Tarr becomes head of pediatric gastroenterology

Phillip I. Tarr, M.D., has been named head of pediatric gastroenterology. His appointment was announced by Alan Schwartz, Ph.D., M.D., the Harriet B. Spoehrer Professor of Pediatrics and head of the Department of Pediatrics.

“Phil Tarr is a renowned expert in understanding how bacteria in our food supply gain entry to the gastrointestinal tract and ultimately cause disease such as the hemolytic-uremic syndrome,” Schwartz said. “His background in infectious diseases and gastroenterology and his strong clinical and teaching commitments make him a great match for the School of Medicine.”

Phillip Tarr reviews a radiograph
New head of pediatric gastoenterology Phillip I. Tarr, M.D., reviews a radiograph. – Bob Boston

Tarr comes to the medical school from the University of Washington and Children’s Hospital and Regional Medical Center in Seattle, where he was a professor of pediatrics and microbiology.

Tarr’s research efforts focus on how Escherichia coli infect humans and cattle, the underlying mechanisms of gastrointestinal problems that result from E. coli infection and treatment approaches for the infection. He also is interested in the genetic analysis of E. coli strains and the differences in the potency and the dangers of different strains.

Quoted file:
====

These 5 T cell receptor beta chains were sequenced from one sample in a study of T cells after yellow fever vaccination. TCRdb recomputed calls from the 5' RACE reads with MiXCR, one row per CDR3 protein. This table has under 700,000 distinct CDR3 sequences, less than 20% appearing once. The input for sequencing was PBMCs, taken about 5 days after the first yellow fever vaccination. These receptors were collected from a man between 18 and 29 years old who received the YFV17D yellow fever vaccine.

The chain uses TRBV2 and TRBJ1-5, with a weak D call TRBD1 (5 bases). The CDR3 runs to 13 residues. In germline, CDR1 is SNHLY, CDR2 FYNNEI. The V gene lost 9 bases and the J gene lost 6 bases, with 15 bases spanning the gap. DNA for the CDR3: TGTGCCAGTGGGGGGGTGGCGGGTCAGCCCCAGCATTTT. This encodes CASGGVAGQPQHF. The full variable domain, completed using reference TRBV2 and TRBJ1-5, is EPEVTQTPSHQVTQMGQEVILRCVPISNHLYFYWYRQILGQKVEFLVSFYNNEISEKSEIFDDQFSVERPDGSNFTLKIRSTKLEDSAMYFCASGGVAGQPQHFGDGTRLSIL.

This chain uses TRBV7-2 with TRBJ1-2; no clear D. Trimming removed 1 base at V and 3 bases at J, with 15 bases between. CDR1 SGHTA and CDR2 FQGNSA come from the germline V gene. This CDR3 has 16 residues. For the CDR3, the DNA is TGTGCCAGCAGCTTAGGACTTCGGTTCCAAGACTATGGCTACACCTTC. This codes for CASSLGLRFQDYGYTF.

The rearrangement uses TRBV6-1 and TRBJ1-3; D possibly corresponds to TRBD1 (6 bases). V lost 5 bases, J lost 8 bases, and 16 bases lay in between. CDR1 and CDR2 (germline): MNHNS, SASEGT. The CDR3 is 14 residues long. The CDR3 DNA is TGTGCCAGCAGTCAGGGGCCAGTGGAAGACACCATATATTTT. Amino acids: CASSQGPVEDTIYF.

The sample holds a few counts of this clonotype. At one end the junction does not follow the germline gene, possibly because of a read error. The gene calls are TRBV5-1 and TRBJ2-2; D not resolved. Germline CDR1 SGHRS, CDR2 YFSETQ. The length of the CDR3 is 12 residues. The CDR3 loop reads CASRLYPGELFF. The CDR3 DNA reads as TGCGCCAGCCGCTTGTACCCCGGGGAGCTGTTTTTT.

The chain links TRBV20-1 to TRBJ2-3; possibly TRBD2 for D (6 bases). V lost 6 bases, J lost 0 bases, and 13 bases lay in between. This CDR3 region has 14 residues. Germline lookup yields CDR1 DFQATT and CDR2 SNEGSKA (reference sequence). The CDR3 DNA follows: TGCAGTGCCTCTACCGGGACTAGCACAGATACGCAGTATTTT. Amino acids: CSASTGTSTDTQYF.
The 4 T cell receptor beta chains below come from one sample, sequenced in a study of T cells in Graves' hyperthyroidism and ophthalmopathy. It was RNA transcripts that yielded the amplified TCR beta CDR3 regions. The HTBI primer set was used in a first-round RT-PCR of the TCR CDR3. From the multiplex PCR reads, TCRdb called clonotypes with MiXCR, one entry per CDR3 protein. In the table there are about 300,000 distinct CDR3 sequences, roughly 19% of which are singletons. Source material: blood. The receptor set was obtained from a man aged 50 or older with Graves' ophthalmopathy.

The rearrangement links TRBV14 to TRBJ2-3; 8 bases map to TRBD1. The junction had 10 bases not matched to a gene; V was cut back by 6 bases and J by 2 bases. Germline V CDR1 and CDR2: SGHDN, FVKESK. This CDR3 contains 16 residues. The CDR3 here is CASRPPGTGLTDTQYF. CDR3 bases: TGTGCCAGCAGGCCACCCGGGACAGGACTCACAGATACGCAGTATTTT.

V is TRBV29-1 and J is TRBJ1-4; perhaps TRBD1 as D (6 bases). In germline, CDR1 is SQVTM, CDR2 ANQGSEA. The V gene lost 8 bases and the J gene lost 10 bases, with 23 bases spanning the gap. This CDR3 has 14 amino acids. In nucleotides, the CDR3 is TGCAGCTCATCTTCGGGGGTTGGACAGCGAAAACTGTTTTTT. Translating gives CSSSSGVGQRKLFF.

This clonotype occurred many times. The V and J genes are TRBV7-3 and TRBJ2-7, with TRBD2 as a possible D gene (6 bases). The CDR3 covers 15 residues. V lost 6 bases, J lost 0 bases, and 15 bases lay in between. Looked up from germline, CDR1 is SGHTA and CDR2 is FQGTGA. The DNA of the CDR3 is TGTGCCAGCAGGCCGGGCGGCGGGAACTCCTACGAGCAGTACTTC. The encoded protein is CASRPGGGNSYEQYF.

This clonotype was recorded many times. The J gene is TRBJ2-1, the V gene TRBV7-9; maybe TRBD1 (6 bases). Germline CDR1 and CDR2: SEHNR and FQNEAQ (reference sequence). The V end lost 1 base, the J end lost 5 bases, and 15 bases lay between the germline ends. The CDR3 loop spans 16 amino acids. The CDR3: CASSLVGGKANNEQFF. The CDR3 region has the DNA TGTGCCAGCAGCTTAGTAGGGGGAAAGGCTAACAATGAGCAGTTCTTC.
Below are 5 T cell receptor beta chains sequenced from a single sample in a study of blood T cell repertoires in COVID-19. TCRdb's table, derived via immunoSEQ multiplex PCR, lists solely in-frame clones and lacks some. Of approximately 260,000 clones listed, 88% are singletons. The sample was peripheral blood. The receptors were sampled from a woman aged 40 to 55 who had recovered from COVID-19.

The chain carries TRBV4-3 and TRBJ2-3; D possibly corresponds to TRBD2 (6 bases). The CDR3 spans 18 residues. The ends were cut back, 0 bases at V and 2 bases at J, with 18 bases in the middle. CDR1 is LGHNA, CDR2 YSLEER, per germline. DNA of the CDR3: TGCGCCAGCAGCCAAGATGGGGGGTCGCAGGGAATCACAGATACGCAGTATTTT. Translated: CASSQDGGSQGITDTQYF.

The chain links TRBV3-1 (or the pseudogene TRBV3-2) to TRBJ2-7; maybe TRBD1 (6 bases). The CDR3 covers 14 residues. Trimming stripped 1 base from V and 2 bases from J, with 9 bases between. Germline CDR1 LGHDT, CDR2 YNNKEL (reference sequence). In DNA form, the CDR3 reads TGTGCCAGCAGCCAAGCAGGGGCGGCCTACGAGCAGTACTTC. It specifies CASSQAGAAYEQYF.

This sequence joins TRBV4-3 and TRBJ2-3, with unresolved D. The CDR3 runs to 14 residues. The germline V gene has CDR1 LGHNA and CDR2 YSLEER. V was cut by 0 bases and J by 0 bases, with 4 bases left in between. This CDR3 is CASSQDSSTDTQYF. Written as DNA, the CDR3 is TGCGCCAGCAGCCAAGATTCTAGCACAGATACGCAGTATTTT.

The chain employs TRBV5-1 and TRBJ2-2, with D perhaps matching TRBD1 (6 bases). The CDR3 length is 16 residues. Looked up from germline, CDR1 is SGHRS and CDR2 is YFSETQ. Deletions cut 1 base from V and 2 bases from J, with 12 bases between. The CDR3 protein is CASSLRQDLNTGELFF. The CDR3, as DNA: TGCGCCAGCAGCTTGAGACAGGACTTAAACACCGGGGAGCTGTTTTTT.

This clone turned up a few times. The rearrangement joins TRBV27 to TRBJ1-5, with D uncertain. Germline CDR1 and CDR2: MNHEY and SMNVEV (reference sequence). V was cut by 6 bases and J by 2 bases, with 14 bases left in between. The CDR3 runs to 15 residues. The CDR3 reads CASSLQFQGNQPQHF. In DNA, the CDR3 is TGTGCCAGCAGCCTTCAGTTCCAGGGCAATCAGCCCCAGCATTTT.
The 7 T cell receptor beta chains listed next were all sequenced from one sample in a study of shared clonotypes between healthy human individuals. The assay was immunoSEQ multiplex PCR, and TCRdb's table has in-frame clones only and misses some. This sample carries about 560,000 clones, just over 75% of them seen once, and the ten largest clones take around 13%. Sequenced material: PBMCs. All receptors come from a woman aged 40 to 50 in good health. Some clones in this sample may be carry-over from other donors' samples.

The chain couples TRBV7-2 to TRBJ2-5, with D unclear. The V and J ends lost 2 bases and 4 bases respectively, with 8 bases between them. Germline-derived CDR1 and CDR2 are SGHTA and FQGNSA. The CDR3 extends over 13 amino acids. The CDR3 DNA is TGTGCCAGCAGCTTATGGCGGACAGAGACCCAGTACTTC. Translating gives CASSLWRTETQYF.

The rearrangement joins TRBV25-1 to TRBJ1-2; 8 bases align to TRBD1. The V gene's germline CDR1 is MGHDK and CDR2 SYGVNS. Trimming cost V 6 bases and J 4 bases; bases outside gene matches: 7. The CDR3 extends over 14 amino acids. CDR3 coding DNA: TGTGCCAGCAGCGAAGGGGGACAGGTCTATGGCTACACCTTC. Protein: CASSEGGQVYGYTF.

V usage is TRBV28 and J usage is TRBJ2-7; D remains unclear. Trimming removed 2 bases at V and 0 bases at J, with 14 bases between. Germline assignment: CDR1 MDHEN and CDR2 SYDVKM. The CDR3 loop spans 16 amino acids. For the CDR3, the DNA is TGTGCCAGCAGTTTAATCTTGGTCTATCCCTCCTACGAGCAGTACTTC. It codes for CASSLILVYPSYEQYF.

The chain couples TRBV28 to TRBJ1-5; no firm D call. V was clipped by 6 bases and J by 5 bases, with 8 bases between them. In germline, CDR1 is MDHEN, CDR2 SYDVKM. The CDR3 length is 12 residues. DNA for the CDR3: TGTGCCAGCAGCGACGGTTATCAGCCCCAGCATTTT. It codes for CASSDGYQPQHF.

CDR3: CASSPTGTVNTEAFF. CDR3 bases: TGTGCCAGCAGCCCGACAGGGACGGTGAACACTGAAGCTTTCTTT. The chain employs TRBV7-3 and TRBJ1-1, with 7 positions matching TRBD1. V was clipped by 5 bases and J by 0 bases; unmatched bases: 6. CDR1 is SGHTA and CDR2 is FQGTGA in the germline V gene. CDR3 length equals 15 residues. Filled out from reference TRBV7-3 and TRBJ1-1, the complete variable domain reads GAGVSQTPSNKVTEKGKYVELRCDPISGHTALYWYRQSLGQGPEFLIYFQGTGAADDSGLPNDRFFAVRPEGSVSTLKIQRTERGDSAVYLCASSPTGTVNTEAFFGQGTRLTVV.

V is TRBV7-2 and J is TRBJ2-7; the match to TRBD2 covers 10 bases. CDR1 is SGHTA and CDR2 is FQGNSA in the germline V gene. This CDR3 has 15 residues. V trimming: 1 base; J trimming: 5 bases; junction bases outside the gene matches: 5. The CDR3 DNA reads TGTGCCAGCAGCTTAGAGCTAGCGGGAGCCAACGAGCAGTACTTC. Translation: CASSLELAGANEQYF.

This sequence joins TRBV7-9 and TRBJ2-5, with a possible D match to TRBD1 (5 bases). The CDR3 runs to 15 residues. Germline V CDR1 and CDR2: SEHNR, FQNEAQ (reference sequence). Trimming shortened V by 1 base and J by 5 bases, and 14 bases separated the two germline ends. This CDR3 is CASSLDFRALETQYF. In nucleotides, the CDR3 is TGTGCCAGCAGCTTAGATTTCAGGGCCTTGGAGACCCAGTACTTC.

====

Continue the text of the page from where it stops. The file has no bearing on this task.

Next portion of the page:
For instance, Tarr’s University of Washington team found that children who receive antibiotics for diarrhea caused by E. coli have a 17-fold greater chance of developing the hemolytic uremic syndrome, a life-threatening kidney and blood disease, than children who are not treated with antibiotics. The team also demonstrated that prothrombotic coagulation abnormalities occur in advance of renal injury.

These studies appeared in the New England Journal of Medicine.

Tarr earned a bachelor’s degree from Brown University and a medical degree from Yale University. He served as an intern, resident and assistant chief resident in the Department of Pediatrics at the University of Washington and then completed fellowships in pediatric infectious diseases and gastroenterology there.

He received the American Gastroenterology Association/Blackwell Scientific Scholar Award from 1992-95 and is a recipient of the Food and Drug Administration Commissioner’s Special Citation.

Tarr also is the principal investigator on a U.S. Department of Agriculture grant and two National Institutes of Health grants.